I will happily go all LanguageHat/descriptivist on your grammar and say that clarity of communication trumps adherence to axiom. I frequently capitalize independent clauses after colons because that makes sense to me. In any case, neither construction is more or less effective. The Chicago Manual capitalization rule seems like it was written by an insomniac copy editor. It would take me a lifetime of looking at colon-following independent clauses before I could parse that silly two-or-more exception.

Insomnia is a good quality in a copy-editor. :)

1) A simpler rule would be to say that you only cap after a colon when the units that follow it are complete sentences. Or you could say NEVER cap after a colon, and if you positively have to chain sentence-y units together, use semi-colons rather than terminal punctuation. Either is perfectly consistent

2) My take on style guides is that they provide clarity in cases of indecision. It's sort of like the rule that when two cars arrive simultaneously at a four-way stop, the car on the right goes first. Their job is to resolve cruxes decisively, so we don't get caught in indeterminacy.

In most cases, ANY rule that is well-defended by history and usage that provides a clear guideline to writers is perfectly acceptable. Because in the publication chain, SOMEBODY inevitably has to make that call.

Unfortunately, it depends. I've been an editor at two carefully copyedited national magazines—the pair are competitors, even—and the copy desks at each would treat these examples differently.

First example: Magazine 1's rule is that a compound adjective always takes a hyphen.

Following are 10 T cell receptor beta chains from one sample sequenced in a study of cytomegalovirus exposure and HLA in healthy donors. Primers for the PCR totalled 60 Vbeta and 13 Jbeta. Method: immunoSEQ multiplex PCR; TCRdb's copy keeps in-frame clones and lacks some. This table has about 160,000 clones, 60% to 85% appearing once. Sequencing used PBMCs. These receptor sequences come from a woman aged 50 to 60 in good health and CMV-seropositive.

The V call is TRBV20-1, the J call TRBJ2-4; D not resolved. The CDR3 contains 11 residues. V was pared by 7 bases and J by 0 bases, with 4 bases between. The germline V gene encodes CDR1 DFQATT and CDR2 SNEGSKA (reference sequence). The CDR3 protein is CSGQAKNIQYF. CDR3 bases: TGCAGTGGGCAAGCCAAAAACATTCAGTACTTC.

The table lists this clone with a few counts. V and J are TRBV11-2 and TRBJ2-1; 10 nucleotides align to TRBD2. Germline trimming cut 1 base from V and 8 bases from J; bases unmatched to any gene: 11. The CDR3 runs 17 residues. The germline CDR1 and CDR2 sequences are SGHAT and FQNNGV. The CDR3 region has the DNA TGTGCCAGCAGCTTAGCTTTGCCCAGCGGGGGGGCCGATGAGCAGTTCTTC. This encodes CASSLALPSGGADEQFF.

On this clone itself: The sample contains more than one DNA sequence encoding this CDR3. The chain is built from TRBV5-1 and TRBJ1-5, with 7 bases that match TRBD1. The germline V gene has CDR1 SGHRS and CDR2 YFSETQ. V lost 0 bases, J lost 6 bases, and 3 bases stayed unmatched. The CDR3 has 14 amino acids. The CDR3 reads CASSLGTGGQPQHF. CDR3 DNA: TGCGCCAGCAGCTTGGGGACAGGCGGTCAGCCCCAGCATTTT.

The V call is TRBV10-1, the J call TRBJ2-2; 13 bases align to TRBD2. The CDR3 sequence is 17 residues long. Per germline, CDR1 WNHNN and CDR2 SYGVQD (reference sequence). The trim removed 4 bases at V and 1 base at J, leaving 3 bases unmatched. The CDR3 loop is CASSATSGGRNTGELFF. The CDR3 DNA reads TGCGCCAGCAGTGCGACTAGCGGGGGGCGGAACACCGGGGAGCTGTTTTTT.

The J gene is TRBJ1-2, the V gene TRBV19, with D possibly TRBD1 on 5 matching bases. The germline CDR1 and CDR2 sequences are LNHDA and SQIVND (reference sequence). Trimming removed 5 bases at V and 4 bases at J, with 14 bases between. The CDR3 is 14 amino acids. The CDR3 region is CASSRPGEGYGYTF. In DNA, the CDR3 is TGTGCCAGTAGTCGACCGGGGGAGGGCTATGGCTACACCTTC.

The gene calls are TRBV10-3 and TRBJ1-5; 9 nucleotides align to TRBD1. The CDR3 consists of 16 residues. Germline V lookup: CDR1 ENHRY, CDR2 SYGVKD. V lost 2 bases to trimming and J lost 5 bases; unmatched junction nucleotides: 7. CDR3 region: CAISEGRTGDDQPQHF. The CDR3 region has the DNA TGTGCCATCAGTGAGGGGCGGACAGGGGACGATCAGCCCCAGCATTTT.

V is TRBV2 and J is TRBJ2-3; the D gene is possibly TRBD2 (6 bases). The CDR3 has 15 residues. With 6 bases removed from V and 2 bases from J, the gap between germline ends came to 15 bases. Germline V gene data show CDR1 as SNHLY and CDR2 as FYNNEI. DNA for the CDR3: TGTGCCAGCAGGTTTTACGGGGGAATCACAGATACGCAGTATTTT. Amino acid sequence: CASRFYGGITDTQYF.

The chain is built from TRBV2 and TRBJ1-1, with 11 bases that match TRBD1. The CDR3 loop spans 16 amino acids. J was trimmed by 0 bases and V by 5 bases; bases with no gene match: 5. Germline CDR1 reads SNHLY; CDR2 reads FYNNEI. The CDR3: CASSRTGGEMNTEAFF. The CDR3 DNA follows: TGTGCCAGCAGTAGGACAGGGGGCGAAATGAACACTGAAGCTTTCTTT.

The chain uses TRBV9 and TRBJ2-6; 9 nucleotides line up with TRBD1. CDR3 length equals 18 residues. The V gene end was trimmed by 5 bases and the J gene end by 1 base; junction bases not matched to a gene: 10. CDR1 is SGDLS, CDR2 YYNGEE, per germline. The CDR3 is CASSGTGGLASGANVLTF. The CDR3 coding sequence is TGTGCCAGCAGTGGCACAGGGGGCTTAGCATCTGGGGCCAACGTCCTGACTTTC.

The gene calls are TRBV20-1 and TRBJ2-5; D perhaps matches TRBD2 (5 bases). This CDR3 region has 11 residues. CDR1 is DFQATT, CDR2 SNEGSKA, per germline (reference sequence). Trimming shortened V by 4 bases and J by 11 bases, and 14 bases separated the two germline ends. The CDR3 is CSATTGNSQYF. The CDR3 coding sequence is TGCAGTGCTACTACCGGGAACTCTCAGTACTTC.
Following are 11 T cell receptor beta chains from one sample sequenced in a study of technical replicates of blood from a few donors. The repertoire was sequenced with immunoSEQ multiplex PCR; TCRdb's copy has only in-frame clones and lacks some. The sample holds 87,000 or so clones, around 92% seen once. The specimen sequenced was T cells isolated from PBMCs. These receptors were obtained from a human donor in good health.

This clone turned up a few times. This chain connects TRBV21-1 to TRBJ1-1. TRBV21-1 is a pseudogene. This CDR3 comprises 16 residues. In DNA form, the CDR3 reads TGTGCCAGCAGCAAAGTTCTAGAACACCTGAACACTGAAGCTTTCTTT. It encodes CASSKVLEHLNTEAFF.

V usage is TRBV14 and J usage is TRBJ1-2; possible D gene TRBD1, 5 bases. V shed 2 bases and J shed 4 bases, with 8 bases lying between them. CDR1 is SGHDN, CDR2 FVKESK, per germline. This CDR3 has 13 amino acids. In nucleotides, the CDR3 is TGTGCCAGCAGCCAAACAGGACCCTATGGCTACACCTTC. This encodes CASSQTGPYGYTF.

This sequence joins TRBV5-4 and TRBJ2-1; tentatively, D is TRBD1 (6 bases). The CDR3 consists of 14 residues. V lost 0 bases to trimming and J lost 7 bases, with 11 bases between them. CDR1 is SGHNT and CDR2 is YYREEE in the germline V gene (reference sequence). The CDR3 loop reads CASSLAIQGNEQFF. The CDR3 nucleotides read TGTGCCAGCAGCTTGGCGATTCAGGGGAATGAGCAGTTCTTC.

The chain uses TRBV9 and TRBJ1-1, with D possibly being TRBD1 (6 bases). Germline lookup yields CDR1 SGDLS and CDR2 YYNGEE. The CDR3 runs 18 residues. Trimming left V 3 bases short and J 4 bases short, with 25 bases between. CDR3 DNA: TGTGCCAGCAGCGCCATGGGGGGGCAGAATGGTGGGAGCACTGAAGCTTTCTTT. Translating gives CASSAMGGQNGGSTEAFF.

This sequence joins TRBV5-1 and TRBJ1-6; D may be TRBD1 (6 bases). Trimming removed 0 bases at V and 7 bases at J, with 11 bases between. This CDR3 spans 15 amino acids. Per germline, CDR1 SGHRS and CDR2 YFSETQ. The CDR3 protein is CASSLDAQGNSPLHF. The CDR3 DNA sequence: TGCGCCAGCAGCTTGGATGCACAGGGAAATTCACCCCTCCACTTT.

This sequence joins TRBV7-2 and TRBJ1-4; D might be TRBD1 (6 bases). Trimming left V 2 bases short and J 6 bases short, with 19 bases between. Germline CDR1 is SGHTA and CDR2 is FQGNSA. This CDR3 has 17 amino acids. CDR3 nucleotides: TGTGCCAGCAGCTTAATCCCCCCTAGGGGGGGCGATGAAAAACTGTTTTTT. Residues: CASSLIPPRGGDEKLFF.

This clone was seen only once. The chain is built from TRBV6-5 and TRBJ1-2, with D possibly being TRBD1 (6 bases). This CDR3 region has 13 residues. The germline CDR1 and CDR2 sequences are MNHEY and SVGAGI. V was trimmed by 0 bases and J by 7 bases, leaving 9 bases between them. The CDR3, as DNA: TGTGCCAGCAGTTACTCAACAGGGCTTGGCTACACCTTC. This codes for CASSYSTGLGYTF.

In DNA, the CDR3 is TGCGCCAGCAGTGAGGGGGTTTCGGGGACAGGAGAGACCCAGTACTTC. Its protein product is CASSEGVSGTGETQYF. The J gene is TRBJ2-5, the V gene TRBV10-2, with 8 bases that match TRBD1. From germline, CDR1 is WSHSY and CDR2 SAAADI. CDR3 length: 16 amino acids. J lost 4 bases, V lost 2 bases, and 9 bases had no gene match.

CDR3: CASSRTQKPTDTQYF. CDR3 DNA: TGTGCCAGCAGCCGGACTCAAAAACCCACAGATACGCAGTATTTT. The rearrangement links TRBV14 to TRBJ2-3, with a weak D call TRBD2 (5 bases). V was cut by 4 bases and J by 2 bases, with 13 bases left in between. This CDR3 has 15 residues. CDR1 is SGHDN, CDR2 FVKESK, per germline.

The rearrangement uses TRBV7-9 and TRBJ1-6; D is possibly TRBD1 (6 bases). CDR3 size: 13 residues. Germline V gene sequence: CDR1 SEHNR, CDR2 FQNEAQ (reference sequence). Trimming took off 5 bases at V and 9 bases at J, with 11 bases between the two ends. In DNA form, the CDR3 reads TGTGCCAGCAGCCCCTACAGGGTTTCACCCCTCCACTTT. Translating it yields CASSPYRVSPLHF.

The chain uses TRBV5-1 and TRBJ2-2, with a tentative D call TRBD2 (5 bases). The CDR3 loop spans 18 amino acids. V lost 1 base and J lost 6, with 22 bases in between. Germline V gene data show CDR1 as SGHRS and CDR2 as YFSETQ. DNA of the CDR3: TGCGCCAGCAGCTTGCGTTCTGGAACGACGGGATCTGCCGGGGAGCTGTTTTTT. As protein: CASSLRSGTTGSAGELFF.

Magazine 2's rule is more subtle. In general a compound adjective takes a hyphen. However, if the compound adjective is so frequently used that there is no danger of the reader mistaking what is being modified—e.g. "health care costs," the hyphen can be omitted.

Second example: Magazine 1's rule is by-the-book Chicago, as Tim explains above. Magazine 2 capitalizes a complete sentence after the colon (which I prefer).

Anyway, I side with Matt: Always be clear.

Posted by: Michael on June 11, 2009 at 08:06 AM

The secret of all punctuation and grammar is that it depends on which style book you're using. It's slightly less important that a writer gets it "right" than that an individual publication does it the same way every time.

Louis Menand in The New Yorker (reviewing the 15th Edition of the Chicago Manual of Style) still has it right:

Some people will complain that the new ‚€œChicago Manual‚€ is too long. These people do not understand the nature of style. There is, if not a right way, a best way to do every single thing, down to the proverbial dotting of the ‚€œi.‚€ Relativism is fine for the big moral questions, where we can never know for sure; but in arbitrary realms like form and usage even small doses of relativism are lethal. The ‚€œManual‚€ is not too long. It is not long enough. It will never be long enough. The perfect manual of style would be like the perfect map of the world: exactly coterminous with its subject, containing a rule for every word of every sentence. We would need an extra universe to accommodate it. It would be worth it.

Yeah, agree re: consistency. The mistakes that make me go "doh" are the ones that involve doing the same thing two different ways. Or not feeling like I have a firm enough grasp on the distinctions, e.g. the colon-capitalization question.

One of my favorite things to behold is the bloggers who have developed a personal style that is at once a) absolutely off the map -- all lowercase, weird misspellings, contractions, etc. -- and b) absolutely consistent. Hipster Runoff is a prime example. He has basically developed his own HRO Style Guide on the fly. It's a wonder to behold. (Especially his use of quote-marks. It's bizarre but purposeful. And again: largely consistent.)

If the freaky characters (they're quotation marks that didn't translate) make the paragraph I quoted unreadable, the full article is available here: